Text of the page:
This visit to the museum was the direct consequence of my having been there two years prior, also at the instigation of David Beveridge (who is known and respected by the staff) during which Philip Setzer and I studied the manuscripts to Dvořák’s Dumky and f minor piano trios, and I the famous, incomparable Cello Concerto. That was a peak experience that I had vowed to repeat, next time in the company of Wu Han and more musician colleagues, and I’m immensely gratified to say that on this day, my dream came true.

Under the watchful eye of David, we cautiously removed the precious manuscripts from their boxes.

Removing from boxes

Protective gloves are required procedure for anyone touching this music: These were the actual composition scores. You can see where Dvořák changed this and that as he went along, and recorded the dates that he began and finished each movement. Wu Han looked at the manuscript of the Sonatina for Violin and Piano, composed during Dvořák’s American visit, in reverent astonishment.

Violin sonatina

The discoveries one makes upon seeing the original manuscript of a composer can be life-changing. The excitement in the room was at fever pitch, as one of us poured over Dvořák’s Violin Concerto, another over his “American” Quintet, and me over the “American” string quartet, a piece I must have played a thousand times. One can only imagine the thrill I had holding the papers onto which those now-beloved ideas were first set down. We all agreed on one point as we left: as fantastic and multi-faceted as the trip had been so far, the experience we shared with Dvořák’s music in that little room would have been, for us, enough reason to make the journey right there. We all realized that we were, that afternoon, four very lucky and privileged musicians, and for that I must again thank David Beveridge for making this extraordinary moment possible.

After the briefest of stops back at our hotel, we headed out again to the National Theater (opened in 1881) for a performance of Dvořák’s most famous and often-performed opera, Rusalka, composed in 1900.  Once again, we were in an historic performance space, where the young free-lancer Dvořák had played viola in the orchestra under the direction of the “father” of Czech music, Bedřich Smetana (Dvořák had previously played viola in the Estates Theater orchestra as well).

A Rusalka is a kind of un-dead mermaid, living on the bottom of the river, who comes ashore at night and lures men to their deaths. They are, according to some legends, women who have died prematurely under tragic circumstances who return among the living to seek justice or revenge. In Dvořák’s opera, Rusalka falls in love with a prince who is hunting near her lake and all I’ll say is that it doesn’t turn out too well for him in the end. Dvořák’s music, however, is mature and masterful, this being his final creation for the stage at the height of his maturity. The evening proved to be yet another incomparable experience in a string of many since our arrival only five days earlier.

Saturday, 20th

Once again, regrettably, I had to stay back to practice for our final concert the next day, but our curious and tireless group headed out again in the morning to the Old Town for more sightseeing.

The group’s first stop was Wenceslas Square, and then to the Mucha Museum, as in Alphonse Mucha (1860-1939), the definitive Art Nouveau artist. The group then continued to the iconic Municipal House, the location of Smetana Hall and also the famous restaurant Francouska, where an elegant lunch was served.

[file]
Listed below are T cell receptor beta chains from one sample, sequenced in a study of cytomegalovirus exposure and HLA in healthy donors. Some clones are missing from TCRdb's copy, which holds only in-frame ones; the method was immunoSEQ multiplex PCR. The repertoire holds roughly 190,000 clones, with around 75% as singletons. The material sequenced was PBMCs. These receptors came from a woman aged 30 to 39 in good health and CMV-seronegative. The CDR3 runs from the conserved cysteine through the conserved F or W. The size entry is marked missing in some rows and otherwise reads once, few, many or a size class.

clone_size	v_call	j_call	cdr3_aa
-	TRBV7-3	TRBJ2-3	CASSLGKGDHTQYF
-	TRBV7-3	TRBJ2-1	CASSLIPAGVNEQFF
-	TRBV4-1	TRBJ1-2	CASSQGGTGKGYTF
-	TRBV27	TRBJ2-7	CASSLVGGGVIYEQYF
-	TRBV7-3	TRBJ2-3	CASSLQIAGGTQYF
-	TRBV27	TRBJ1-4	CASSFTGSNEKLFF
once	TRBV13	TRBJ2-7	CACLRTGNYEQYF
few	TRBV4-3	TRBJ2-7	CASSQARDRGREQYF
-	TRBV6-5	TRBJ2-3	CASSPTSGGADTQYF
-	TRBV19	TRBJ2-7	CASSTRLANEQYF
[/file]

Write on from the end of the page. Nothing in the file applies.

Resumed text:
The entire building is an Art Nouveau treasure, down to every detail. Opened in 1905, it is filled with mosaics, stained glass, sculptures and glass domed ceilings. Originally constructed as a civic building, the place is now a tourist and concert-goer’s destination. Sean Lee shared some of his photos with me which are stunning:

20140920_063546

20140920_062334

That evening, the group returned to the Estates Theater for a performance of The Marriage of Figaro, composed by Mozart in 1786 and premiered in Vienna in the same year, to a moderately appreciative audience. Later in 1786, however, it was presented in Prague to frenzied acclaim. No wonder Mozart loved this city and its people and musicians! Such was its popularity that music fans in Prague actually pooled their money to pay the composer’s way to visit and hear the production, which is what Mozart actually did, finally conducting one of the performances himself. Although we automatically think of Dvořák when Prague is mentioned, it pays to remember that almost a century before Dvořák , the famous Austrian composer set a standard for composition that has rarely been challenged, and in some ways, never equaled. Brahms called Figaro “a miracle”, and prophesied that nothing like it would ever be done again. How right he was. By all accounts, the performance was well done, and once again, I wish I had gone!

Sunday, 21
As our final day crept us on us, all too soon, our group, including the musicians, were in a state of high anticipation for the festivities of our last evening. A concert at the Lobkowicz Palace in the Prague Castle would be followed by dinner there as well, and we knew that once again, as had happened so many times during the week, we were about to experience something unique and incomparable and, for us, unprecedented.

Upon the musicians’ early arrival at the palace for rehearsal, we were stunned by the beauty of the Music Room, watched over by the definitive portrait of Josef Franz Maximilian Lobkowicz himself.

Music Room

Josef

Upon emerging from our dressing room (which happened to be the palace chapel) into our gathering audience, I was confronted with an absolutely astounding sight.

Antonin

Talking to Wu Han and David Beveridge was the grandson of Dvořák himself, also named Antonin. If there was ever a spitting image of anyone, it is him.